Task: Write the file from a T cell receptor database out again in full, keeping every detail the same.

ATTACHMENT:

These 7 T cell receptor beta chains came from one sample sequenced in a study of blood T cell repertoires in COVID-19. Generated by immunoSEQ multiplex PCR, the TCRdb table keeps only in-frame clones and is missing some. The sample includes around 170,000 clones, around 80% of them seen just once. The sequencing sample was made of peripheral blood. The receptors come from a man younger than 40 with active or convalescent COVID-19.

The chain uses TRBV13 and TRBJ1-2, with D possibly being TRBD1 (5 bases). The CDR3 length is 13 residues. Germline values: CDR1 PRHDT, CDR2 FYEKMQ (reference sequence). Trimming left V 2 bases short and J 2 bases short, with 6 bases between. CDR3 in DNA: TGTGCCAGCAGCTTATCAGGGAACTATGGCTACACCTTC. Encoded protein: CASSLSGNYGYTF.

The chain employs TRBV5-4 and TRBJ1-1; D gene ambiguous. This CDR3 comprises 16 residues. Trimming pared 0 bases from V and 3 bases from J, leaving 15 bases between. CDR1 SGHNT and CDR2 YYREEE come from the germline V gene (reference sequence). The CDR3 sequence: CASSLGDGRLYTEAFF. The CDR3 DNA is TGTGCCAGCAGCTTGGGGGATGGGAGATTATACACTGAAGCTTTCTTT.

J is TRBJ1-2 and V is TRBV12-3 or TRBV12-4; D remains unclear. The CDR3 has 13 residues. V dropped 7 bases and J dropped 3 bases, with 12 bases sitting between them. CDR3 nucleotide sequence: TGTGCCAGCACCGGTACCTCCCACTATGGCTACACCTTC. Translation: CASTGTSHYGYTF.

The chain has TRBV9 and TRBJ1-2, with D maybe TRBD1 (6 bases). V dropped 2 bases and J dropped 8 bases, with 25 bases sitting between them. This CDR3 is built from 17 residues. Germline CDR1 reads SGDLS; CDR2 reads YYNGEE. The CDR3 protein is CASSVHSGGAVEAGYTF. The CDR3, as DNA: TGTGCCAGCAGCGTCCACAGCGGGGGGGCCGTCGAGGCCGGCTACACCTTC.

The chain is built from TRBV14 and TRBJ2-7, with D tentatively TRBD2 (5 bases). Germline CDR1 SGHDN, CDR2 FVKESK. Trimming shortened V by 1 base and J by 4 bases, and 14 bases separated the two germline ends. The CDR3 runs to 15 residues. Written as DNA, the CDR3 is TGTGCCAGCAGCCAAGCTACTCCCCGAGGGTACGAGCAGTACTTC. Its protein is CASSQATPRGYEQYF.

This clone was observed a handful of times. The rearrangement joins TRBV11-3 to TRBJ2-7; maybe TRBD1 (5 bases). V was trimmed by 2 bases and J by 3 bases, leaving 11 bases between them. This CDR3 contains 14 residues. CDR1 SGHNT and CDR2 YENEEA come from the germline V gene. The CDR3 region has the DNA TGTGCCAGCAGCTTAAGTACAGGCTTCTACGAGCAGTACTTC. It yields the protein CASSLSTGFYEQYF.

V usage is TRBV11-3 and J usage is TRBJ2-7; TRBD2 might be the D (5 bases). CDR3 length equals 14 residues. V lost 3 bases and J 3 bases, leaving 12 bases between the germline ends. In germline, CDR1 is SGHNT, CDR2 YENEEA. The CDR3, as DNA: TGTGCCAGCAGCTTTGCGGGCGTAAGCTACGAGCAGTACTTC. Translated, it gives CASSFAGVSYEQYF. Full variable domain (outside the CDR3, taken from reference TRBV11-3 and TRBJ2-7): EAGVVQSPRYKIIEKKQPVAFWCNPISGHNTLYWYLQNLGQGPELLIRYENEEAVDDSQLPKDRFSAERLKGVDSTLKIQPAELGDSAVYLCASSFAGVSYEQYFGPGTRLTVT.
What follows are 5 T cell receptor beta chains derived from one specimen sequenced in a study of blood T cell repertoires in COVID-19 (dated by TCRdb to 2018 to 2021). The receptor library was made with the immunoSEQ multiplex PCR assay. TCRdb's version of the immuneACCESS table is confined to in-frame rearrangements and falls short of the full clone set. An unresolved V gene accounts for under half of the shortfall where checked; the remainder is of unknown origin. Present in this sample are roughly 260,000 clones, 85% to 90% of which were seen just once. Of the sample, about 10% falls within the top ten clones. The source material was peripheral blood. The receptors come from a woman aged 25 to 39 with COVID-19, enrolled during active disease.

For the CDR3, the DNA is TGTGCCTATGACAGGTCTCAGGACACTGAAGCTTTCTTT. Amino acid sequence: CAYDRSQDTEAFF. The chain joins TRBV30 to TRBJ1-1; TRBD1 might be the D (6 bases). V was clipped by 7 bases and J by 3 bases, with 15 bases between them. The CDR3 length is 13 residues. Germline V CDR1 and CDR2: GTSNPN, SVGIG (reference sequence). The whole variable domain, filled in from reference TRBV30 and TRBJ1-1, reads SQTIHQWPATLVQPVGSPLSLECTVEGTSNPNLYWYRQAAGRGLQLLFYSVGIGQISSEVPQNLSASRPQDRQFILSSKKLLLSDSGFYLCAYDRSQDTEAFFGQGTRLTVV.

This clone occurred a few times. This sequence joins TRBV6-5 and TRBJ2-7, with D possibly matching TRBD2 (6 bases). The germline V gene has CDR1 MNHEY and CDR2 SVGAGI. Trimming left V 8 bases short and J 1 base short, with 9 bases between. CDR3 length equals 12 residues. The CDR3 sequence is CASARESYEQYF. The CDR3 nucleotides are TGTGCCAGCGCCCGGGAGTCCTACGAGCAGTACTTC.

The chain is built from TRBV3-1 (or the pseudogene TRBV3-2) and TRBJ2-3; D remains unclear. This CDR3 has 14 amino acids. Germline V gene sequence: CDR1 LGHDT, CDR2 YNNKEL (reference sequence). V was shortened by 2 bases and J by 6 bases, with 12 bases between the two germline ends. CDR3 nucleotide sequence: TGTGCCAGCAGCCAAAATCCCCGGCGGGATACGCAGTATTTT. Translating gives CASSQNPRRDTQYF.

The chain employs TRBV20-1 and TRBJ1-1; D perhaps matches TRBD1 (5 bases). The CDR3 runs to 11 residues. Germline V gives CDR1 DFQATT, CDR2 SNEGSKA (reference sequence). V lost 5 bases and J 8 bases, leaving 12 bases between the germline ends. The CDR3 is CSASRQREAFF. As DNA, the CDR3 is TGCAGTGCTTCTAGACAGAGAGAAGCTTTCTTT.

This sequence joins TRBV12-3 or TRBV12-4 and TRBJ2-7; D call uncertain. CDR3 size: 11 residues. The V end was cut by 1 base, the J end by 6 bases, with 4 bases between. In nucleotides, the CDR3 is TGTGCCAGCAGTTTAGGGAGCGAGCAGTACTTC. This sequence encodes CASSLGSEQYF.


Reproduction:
These 7 T cell receptor beta chains came from one sample sequenced in a study of blood T cell repertoires in COVID-19. Generated by immunoSEQ multiplex PCR, the TCRdb table keeps only in-frame clones and is missing some. The sample includes around 170,000 clones, around 80% of them seen just once. The sequencing sample was made of peripheral blood. The receptors come from a man younger than 40 with active or convalescent COVID-19.

The chain uses TRBV13 and TRBJ1-2, with D possibly being TRBD1 (5 bases). The CDR3 length is 13 residues. Germline values: CDR1 PRHDT, CDR2 FYEKMQ (reference sequence). Trimming left V 2 bases short and J 2 bases short, with 6 bases between. CDR3 in DNA: TGTGCCAGCAGCTTATCAGGGAACTATGGCTACACCTTC. Encoded protein: CASSLSGNYGYTF.

The chain employs TRBV5-4 and TRBJ1-1; D gene ambiguous. This CDR3 comprises 16 residues. Trimming pared 0 bases from V and 3 bases from J, leaving 15 bases between. CDR1 SGHNT and CDR2 YYREEE come from the germline V gene (reference sequence). The CDR3 sequence: CASSLGDGRLYTEAFF. The CDR3 DNA is TGTGCCAGCAGCTTGGGGGATGGGAGATTATACACTGAAGCTTTCTTT.

J is TRBJ1-2 and V is TRBV12-3 or TRBV12-4; D remains unclear. The CDR3 has 13 residues. V dropped 7 bases and J dropped 3 bases, with 12 bases sitting between them. CDR3 nucleotide sequence: TGTGCCAGCACCGGTACCTCCCACTATGGCTACACCTTC. Translation: CASTGTSHYGYTF.

The chain has TRBV9 and TRBJ1-2, with D maybe TRBD1 (6 bases). V dropped 2 bases and J dropped 8 bases, with 25 bases sitting between them. This CDR3 is built from 17 residues. Germline CDR1 reads SGDLS; CDR2 reads YYNGEE. The CDR3 protein is CASSVHSGGAVEAGYTF. The CDR3, as DNA: TGTGCCAGCAGCGTCCACAGCGGGGGGGCCGTCGAGGCCGGCTACACCTTC.

The chain is built from TRBV14 and TRBJ2-7, with D tentatively TRBD2 (5 bases). Germline CDR1 SGHDN, CDR2 FVKESK. Trimming shortened V by 1 base and J by 4 bases, and 14 bases separated the two germline ends. The CDR3 runs to 15 residues. Written as DNA, the CDR3 is TGTGCCAGCAGCCAAGCTACTCCCCGAGGGTACGAGCAGTACTTC. Its protein is CASSQATPRGYEQYF.

This clone was observed a handful of times. The rearrangement joins TRBV11-3 to TRBJ2-7; maybe TRBD1 (5 bases). V was trimmed by 2 bases and J by 3 bases, leaving 11 bases between them. This CDR3 contains 14 residues. CDR1 SGHNT and CDR2 YENEEA come from the germline V gene. The CDR3 region has the DNA TGTGCCAGCAGCTTAAGTACAGGCTTCTACGAGCAGTACTTC. It yields the protein CASSLSTGFYEQYF.

V usage is TRBV11-3 and J usage is TRBJ2-7; TRBD2 might be the D (5 bases). CDR3 length equals 14 residues. V lost 3 bases and J 3 bases, leaving 12 bases between the germline ends. In germline, CDR1 is SGHNT, CDR2 YENEEA. The CDR3, as DNA: TGTGCCAGCAGCTTTGCGGGCGTAAGCTACGAGCAGTACTTC. Translated, it gives CASSFAGVSYEQYF. Full variable domain (outside the CDR3, taken from reference TRBV11-3 and TRBJ2-7): EAGVVQSPRYKIIEKKQPVAFWCNPISGHNTLYWYLQNLGQGPELLIRYENEEAVDDSQLPKDRFSAERLKGVDSTLKIQPAELGDSAVYLCASSFAGVSYEQYFGPGTRLTVT.
What follows are 5 T cell receptor beta chains derived from one specimen sequenced in a study of blood T cell repertoires in COVID-19 (dated by TCRdb to 2018 to 2021). The receptor library was made with the immunoSEQ multiplex PCR assay. TCRdb's version of the immuneACCESS table is confined to in-frame rearrangements and falls short of the full clone set. An unresolved V gene accounts for under half of the shortfall where checked; the remainder is of unknown origin. Present in this sample are roughly 260,000 clones, 85% to 90% of which were seen just once. Of the sample, about 10% falls within the top ten clones. The source material was peripheral blood. The receptors come from a woman aged 25 to 39 with COVID-19, enrolled during active disease.

For the CDR3, the DNA is TGTGCCTATGACAGGTCTCAGGACACTGAAGCTTTCTTT. Amino acid sequence: CAYDRSQDTEAFF. The chain joins TRBV30 to TRBJ1-1; TRBD1 might be the D (6 bases). V was clipped by 7 bases and J by 3 bases, with 15 bases between them. The CDR3 length is 13 residues. Germline V CDR1 and CDR2: GTSNPN, SVGIG (reference sequence). The whole variable domain, filled in from reference TRBV30 and TRBJ1-1, reads SQTIHQWPATLVQPVGSPLSLECTVEGTSNPNLYWYRQAAGRGLQLLFYSVGIGQISSEVPQNLSASRPQDRQFILSSKKLLLSDSGFYLCAYDRSQDTEAFFGQGTRLTVV.

This clone occurred a few times. This sequence joins TRBV6-5 and TRBJ2-7, with D possibly matching TRBD2 (6 bases). The germline V gene has CDR1 MNHEY and CDR2 SVGAGI. Trimming left V 8 bases short and J 1 base short, with 9 bases between. CDR3 length equals 12 residues. The CDR3 sequence is CASARESYEQYF. The CDR3 nucleotides are TGTGCCAGCGCCCGGGAGTCCTACGAGCAGTACTTC.

The chain is built from TRBV3-1 (or the pseudogene TRBV3-2) and TRBJ2-3; D remains unclear. This CDR3 has 14 amino acids. Germline V gene sequence: CDR1 LGHDT, CDR2 YNNKEL (reference sequence). V was shortened by 2 bases and J by 6 bases, with 12 bases between the two germline ends. CDR3 nucleotide sequence: TGTGCCAGCAGCCAAAATCCCCGGCGGGATACGCAGTATTTT. Translating gives CASSQNPRRDTQYF.

The chain employs TRBV20-1 and TRBJ1-1; D perhaps matches TRBD1 (5 bases). The CDR3 runs to 11 residues. Germline V gives CDR1 DFQATT, CDR2 SNEGSKA (reference sequence). V lost 5 bases and J 8 bases, leaving 12 bases between the germline ends. The CDR3 is CSASRQREAFF. As DNA, the CDR3 is TGCAGTGCTTCTAGACAGAGAGAAGCTTTCTTT.

This sequence joins TRBV12-3 or TRBV12-4 and TRBJ2-7; D call uncertain. CDR3 size: 11 residues. The V end was cut by 1 base, the J end by 6 bases, with 4 bases between. In nucleotides, the CDR3 is TGTGCCAGCAGTTTAGGGAGCGAGCAGTACTTC. This sequence encodes CASSLGSEQYF.